Sabrina Callin, who currently oversees PIMCO's enhanced equity index and unconstrained bond suite of products, told Reuters the StocksPlus strategies are successful because of the firm's "innovative" solutions such as using S&P 500 futures contracts, which were introduced in 1982.

"I think Bill Gross and the team here at PIMCO saw a really interesting opportunity to achieve something that investors need in a different way, but a way that should work and has worked quite well for investors over time," Callin said.

'$40 BILLION IS NOT INSIGNIFICANT'

PIMCO's equity department has not been without hurdles, however. PIMCO rolled out several new funds during a time when investors were still souring on stocks, despite the Federal Reserve's efforts to push investors out the risk curve.

Neel Kashkari, who was tapped in 2009 to turn PIMCO into a big player in equities, launched its first actively managed equity mutual fund, the PIMCO EqS Pathfinder Fund, in April 2010 amid a global market swoon that extended into the next year with high levels of volatility.

At the time, Kashkari emphasized to Reuters that the fund was "not a short-term call on the stock market."

"This is a long-term strategic move for the firm," he said.

The $2 billion Pathfinder, the firm's largest stock fund which invests primarily in global stocks with a deep-value bias, posted returns of 9.53 percent last year, trailing its peers whose average return was 15.84 percent, according to Morningstar Inc data.

The Pathfinder did well in 2011's tough environment, losing only 3.85 percent, against the average global equity fund that suffered 7.93 percent decline for the same period, illustrating the fund's focus on managing downside protection.

For its part, the $592 million Eqs Emerging Markets Fund, launched in March 2011 and also of a defensive nature, returned 12.84 percent last year compared with 18.15 percent for its peer category.

Both funds were not counted in the Lipper calculation because they do not have three-year track records, Roseen said.

All told, PIMCO's equity funds have attracted over $14.55 billion in net new cash between 2010 and 2012, according to Morningstar.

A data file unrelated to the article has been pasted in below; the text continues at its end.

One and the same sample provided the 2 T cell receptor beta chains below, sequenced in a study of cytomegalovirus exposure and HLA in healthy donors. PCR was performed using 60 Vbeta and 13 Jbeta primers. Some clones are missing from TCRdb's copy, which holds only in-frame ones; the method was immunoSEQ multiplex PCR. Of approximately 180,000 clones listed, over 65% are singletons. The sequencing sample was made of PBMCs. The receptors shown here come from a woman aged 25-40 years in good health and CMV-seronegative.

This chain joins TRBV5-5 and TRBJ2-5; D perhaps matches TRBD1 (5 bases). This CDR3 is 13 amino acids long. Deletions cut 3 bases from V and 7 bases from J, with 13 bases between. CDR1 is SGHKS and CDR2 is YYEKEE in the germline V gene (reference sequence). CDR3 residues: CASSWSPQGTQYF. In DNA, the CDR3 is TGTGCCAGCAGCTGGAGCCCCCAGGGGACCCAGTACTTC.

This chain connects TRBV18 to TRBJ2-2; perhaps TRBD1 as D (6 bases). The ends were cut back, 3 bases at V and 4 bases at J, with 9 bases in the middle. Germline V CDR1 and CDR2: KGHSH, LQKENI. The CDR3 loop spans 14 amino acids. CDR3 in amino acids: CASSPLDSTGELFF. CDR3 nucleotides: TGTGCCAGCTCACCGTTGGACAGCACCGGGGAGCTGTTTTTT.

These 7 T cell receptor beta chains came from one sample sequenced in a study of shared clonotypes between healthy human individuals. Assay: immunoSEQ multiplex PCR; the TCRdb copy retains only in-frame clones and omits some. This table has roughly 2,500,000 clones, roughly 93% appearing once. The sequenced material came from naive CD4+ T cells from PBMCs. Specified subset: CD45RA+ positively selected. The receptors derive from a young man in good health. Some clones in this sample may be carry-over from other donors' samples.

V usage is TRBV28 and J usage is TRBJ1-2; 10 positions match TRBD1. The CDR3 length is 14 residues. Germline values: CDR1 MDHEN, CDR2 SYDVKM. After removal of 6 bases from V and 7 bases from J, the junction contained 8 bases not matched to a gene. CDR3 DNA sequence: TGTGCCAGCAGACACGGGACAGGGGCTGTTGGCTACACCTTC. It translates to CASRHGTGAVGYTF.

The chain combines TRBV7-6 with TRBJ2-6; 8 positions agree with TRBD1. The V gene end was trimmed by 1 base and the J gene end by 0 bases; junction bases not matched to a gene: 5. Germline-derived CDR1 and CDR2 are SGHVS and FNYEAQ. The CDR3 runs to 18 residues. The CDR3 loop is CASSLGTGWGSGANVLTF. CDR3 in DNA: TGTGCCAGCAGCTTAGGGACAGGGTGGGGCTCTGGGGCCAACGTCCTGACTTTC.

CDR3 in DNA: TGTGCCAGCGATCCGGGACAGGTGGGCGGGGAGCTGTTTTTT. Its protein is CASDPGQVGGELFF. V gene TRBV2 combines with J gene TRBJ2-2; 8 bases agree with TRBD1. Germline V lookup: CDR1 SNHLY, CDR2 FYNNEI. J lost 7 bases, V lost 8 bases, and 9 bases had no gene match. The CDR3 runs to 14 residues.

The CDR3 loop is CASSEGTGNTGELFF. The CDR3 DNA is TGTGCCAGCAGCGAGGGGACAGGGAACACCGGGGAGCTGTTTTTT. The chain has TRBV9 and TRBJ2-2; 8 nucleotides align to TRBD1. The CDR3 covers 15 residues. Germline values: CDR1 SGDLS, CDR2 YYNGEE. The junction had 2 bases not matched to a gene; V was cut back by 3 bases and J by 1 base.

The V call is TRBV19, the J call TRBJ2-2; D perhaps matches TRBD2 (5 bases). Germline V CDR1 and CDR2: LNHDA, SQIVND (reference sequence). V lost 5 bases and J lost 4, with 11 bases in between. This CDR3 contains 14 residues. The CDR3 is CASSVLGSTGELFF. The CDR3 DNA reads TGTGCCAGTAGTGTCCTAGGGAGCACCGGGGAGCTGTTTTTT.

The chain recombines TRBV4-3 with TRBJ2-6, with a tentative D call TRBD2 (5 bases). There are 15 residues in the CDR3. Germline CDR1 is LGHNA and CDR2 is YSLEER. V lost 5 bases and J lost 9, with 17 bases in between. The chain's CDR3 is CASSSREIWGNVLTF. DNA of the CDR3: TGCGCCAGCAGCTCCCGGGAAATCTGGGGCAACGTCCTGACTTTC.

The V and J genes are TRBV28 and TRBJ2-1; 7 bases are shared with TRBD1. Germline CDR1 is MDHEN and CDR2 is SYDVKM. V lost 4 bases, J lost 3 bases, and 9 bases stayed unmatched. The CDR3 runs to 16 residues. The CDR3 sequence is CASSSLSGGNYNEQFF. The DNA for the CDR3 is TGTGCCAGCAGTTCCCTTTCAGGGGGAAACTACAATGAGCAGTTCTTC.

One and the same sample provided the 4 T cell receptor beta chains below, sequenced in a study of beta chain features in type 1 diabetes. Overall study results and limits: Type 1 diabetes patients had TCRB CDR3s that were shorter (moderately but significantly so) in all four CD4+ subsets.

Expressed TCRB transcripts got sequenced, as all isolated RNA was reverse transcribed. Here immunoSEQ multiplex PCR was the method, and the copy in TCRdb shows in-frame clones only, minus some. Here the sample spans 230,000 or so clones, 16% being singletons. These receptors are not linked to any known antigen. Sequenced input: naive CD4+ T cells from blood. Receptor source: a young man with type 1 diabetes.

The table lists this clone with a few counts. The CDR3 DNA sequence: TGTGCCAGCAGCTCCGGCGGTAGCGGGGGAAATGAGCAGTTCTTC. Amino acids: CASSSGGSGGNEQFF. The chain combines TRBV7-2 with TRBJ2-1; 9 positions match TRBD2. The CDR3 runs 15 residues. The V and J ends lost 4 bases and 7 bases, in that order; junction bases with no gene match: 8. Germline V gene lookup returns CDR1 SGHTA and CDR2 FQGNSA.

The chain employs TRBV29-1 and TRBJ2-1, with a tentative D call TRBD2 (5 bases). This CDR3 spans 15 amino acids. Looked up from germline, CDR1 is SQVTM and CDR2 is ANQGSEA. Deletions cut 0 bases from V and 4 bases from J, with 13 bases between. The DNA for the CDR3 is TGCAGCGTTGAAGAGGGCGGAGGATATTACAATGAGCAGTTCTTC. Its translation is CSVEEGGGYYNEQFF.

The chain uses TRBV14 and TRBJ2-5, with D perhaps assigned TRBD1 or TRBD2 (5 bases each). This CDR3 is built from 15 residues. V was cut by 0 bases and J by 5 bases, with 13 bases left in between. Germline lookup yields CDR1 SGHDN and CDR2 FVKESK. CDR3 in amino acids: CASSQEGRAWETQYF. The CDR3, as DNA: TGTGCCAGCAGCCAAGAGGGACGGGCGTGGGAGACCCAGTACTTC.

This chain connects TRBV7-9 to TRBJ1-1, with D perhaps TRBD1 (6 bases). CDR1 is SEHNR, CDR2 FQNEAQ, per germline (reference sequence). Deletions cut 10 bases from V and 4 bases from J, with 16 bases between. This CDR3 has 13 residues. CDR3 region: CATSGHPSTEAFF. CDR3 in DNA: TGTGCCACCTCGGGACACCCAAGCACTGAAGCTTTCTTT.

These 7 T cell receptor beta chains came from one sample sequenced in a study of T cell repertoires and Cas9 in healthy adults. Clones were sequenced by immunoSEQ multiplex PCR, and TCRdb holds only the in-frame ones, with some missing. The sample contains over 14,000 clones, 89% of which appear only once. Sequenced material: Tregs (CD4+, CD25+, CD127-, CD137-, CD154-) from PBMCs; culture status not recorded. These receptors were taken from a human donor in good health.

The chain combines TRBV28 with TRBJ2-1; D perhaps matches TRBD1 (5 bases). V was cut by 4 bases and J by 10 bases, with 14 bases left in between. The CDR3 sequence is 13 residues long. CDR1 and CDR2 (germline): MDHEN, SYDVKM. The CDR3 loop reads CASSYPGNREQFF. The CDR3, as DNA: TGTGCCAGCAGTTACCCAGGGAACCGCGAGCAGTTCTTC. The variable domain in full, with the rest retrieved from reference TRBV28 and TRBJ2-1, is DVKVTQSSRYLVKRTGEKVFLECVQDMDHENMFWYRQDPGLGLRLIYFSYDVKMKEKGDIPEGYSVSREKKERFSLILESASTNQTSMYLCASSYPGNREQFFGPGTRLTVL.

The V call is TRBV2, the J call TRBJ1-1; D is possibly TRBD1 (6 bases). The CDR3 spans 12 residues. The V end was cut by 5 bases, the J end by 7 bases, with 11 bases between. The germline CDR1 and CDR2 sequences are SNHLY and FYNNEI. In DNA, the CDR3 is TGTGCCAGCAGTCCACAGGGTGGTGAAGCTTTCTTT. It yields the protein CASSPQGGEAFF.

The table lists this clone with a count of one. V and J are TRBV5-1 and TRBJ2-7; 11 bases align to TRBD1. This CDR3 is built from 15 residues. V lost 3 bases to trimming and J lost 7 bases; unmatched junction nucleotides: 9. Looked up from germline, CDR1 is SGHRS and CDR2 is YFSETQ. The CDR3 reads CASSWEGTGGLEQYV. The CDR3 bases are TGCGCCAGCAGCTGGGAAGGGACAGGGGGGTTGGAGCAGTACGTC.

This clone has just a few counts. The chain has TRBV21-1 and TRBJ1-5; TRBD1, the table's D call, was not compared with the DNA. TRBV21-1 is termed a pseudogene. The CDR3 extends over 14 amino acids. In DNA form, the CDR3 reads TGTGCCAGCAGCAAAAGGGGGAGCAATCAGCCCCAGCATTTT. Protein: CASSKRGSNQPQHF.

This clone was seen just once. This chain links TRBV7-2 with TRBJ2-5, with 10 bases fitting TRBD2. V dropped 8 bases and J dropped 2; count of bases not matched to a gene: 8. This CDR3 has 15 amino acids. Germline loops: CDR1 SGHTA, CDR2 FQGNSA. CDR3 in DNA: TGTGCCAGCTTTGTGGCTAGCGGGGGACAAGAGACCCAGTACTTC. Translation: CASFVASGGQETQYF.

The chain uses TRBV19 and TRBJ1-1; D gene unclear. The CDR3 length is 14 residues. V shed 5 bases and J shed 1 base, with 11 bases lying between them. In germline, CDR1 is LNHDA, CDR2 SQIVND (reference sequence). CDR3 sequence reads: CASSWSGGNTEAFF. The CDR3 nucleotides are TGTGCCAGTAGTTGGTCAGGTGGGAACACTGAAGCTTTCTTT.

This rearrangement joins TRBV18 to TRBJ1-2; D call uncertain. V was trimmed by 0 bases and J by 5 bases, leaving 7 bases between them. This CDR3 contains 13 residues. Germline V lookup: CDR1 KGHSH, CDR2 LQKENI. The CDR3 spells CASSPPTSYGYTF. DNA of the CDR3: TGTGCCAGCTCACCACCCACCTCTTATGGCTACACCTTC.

In January, Kashkari told The Wall Street Journal he was leaving the firm to consider running for public office in California.

Marc Seidner, who is interim head of global equities until a successor is named, said that, while PIMCO is best known for its bond expertise, the firm does have growing representation in equity-oriented strategies.

"The numbers are something in the neighborhood of $40 billion, so it is not insignificant," Seidner said. "We're known historically as a big bond firm, but I think the direction for us is certainly toward a much more balanced platform."

Indeed, PIMCO and other big U.S. bond firms, including DoubleLine Capital LP and Loomis Sayles are making aggressive pushes into the $5.17 trillion equity market business as the bull market in fixed income appears to be coming to an end and in anticipation of growing retail investor interest in stock funds.

After five years of monstrous cash inflows into fixed-income markets, these bond firms are strategically targeting a bigger share of equities, an area that many investors shunned in recent years. Between 2008 and 2012, investors pulled a net $409.6 billion from U.S. equity mutual funds.

PIMCO's equity investment strategies include deep-value, emerging markets, dividend and income and long-short strategies.

"Even in a financially repressed world, we recognize that there is still a need for income, particularly as populations continue to age and demographics age," Seidner said. "So providing an equity-oriented solution that has an income component to it to us is a very valuable strategy."

(Reporting By Jennifer Ablan.; Editing by Lauren Young. Editing by Andre Grenon)